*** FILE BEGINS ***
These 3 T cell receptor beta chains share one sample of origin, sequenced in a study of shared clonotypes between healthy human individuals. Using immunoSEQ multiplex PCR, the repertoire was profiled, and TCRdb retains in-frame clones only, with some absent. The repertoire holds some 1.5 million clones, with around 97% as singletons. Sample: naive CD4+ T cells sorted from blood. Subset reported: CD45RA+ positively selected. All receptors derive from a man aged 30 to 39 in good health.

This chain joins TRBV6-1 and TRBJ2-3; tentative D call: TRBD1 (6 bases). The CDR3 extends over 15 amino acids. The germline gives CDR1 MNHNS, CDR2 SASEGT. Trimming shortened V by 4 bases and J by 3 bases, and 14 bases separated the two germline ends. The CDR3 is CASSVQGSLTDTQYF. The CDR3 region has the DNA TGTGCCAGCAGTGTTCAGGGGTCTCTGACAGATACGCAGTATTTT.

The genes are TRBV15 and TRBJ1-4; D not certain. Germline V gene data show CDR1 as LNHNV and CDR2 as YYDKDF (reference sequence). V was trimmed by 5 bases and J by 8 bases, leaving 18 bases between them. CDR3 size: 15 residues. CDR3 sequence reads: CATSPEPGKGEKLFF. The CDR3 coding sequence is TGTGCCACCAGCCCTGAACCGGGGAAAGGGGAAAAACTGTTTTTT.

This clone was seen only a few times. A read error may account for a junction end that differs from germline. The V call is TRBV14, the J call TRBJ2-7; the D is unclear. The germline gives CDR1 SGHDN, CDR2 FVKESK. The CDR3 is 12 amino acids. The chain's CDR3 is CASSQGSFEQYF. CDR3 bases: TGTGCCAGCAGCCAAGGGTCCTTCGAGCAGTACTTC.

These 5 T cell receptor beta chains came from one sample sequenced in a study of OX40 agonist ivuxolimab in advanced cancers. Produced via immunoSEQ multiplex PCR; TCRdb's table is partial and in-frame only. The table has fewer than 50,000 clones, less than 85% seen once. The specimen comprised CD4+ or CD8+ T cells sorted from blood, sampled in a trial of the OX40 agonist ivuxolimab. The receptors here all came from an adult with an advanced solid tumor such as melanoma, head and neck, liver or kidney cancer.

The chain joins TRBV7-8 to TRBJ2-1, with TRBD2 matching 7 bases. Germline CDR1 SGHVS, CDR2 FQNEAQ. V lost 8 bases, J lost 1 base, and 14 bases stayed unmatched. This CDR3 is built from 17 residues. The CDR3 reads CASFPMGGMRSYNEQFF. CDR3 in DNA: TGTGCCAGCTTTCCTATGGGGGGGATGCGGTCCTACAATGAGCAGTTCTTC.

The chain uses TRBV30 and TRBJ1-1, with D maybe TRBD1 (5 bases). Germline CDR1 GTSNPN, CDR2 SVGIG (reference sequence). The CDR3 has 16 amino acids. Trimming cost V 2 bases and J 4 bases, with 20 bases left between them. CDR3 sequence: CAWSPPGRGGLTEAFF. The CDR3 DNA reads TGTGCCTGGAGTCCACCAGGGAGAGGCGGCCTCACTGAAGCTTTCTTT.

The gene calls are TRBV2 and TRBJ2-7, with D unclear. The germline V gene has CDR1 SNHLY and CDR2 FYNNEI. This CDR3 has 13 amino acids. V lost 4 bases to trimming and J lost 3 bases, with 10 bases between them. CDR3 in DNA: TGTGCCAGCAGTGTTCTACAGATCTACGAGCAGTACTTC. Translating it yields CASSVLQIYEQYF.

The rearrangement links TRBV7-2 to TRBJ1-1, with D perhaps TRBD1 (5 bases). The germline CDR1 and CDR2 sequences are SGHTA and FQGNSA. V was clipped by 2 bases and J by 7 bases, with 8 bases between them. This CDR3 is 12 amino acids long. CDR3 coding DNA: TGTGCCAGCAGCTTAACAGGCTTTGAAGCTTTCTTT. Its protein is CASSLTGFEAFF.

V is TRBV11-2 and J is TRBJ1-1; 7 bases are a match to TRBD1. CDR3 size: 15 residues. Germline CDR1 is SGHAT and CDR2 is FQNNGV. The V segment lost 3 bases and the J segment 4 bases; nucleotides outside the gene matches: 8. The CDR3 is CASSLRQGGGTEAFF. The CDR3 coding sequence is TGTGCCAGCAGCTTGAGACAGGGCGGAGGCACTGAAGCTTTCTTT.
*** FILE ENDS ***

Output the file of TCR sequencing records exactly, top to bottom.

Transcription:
These 3 T cell receptor beta chains share one sample of origin, sequenced in a study of shared clonotypes between healthy human individuals. Using immunoSEQ multiplex PCR, the repertoire was profiled, and TCRdb retains in-frame clones only, with some absent. The repertoire holds some 1.5 million clones, with around 97% as singletons. Sample: naive CD4+ T cells sorted from blood. Subset reported: CD45RA+ positively selected. All receptors derive from a man aged 30 to 39 in good health.

This chain joins TRBV6-1 and TRBJ2-3; tentative D call: TRBD1 (6 bases). The CDR3 extends over 15 amino acids. The germline gives CDR1 MNHNS, CDR2 SASEGT. Trimming shortened V by 4 bases and J by 3 bases, and 14 bases separated the two germline ends. The CDR3 is CASSVQGSLTDTQYF. The CDR3 region has the DNA TGTGCCAGCAGTGTTCAGGGGTCTCTGACAGATACGCAGTATTTT.

The genes are TRBV15 and TRBJ1-4; D not certain. Germline V gene data show CDR1 as LNHNV and CDR2 as YYDKDF (reference sequence). V was trimmed by 5 bases and J by 8 bases, leaving 18 bases between them. CDR3 size: 15 residues. CDR3 sequence reads: CATSPEPGKGEKLFF. The CDR3 coding sequence is TGTGCCACCAGCCCTGAACCGGGGAAAGGGGAAAAACTGTTTTTT.

This clone was seen only a few times. A read error may account for a junction end that differs from germline. The V call is TRBV14, the J call TRBJ2-7; the D is unclear. The germline gives CDR1 SGHDN, CDR2 FVKESK. The CDR3 is 12 amino acids. The chain's CDR3 is CASSQGSFEQYF. CDR3 bases: TGTGCCAGCAGCCAAGGGTCCTTCGAGCAGTACTTC.

These 5 T cell receptor beta chains came from one sample sequenced in a study of OX40 agonist ivuxolimab in advanced cancers. Produced via immunoSEQ multiplex PCR; TCRdb's table is partial and in-frame only. The table has fewer than 50,000 clones, less than 85% seen once. The specimen comprised CD4+ or CD8+ T cells sorted from blood, sampled in a trial of the OX40 agonist ivuxolimab. The receptors here all came from an adult with an advanced solid tumor such as melanoma, head and neck, liver or kidney cancer.

The chain joins TRBV7-8 to TRBJ2-1, with TRBD2 matching 7 bases. Germline CDR1 SGHVS, CDR2 FQNEAQ. V lost 8 bases, J lost 1 base, and 14 bases stayed unmatched. This CDR3 is built from 17 residues. The CDR3 reads CASFPMGGMRSYNEQFF. CDR3 in DNA: TGTGCCAGCTTTCCTATGGGGGGGATGCGGTCCTACAATGAGCAGTTCTTC.

The chain uses TRBV30 and TRBJ1-1, with D maybe TRBD1 (5 bases). Germline CDR1 GTSNPN, CDR2 SVGIG (reference sequence). The CDR3 has 16 amino acids. Trimming cost V 2 bases and J 4 bases, with 20 bases left between them. CDR3 sequence: CAWSPPGRGGLTEAFF. The CDR3 DNA reads TGTGCCTGGAGTCCACCAGGGAGAGGCGGCCTCACTGAAGCTTTCTTT.

The gene calls are TRBV2 and TRBJ2-7, with D unclear. The germline V gene has CDR1 SNHLY and CDR2 FYNNEI. This CDR3 has 13 amino acids. V lost 4 bases to trimming and J lost 3 bases, with 10 bases between them. CDR3 in DNA: TGTGCCAGCAGTGTTCTACAGATCTACGAGCAGTACTTC. Translating it yields CASSVLQIYEQYF.

The rearrangement links TRBV7-2 to TRBJ1-1, with D perhaps TRBD1 (5 bases). The germline CDR1 and CDR2 sequences are SGHTA and FQGNSA. V was clipped by 2 bases and J by 7 bases, with 8 bases between them. This CDR3 is 12 amino acids long. CDR3 coding DNA: TGTGCCAGCAGCTTAACAGGCTTTGAAGCTTTCTTT. Its protein is CASSLTGFEAFF.

V is TRBV11-2 and J is TRBJ1-1; 7 bases are a match to TRBD1. CDR3 size: 15 residues. Germline CDR1 is SGHAT and CDR2 is FQNNGV. The V segment lost 3 bases and the J segment 4 bases; nucleotides outside the gene matches: 8. The CDR3 is CASSLRQGGGTEAFF. The CDR3 coding sequence is TGTGCCAGCAGCTTGAGACAGGGCGGAGGCACTGAAGCTTTCTTT.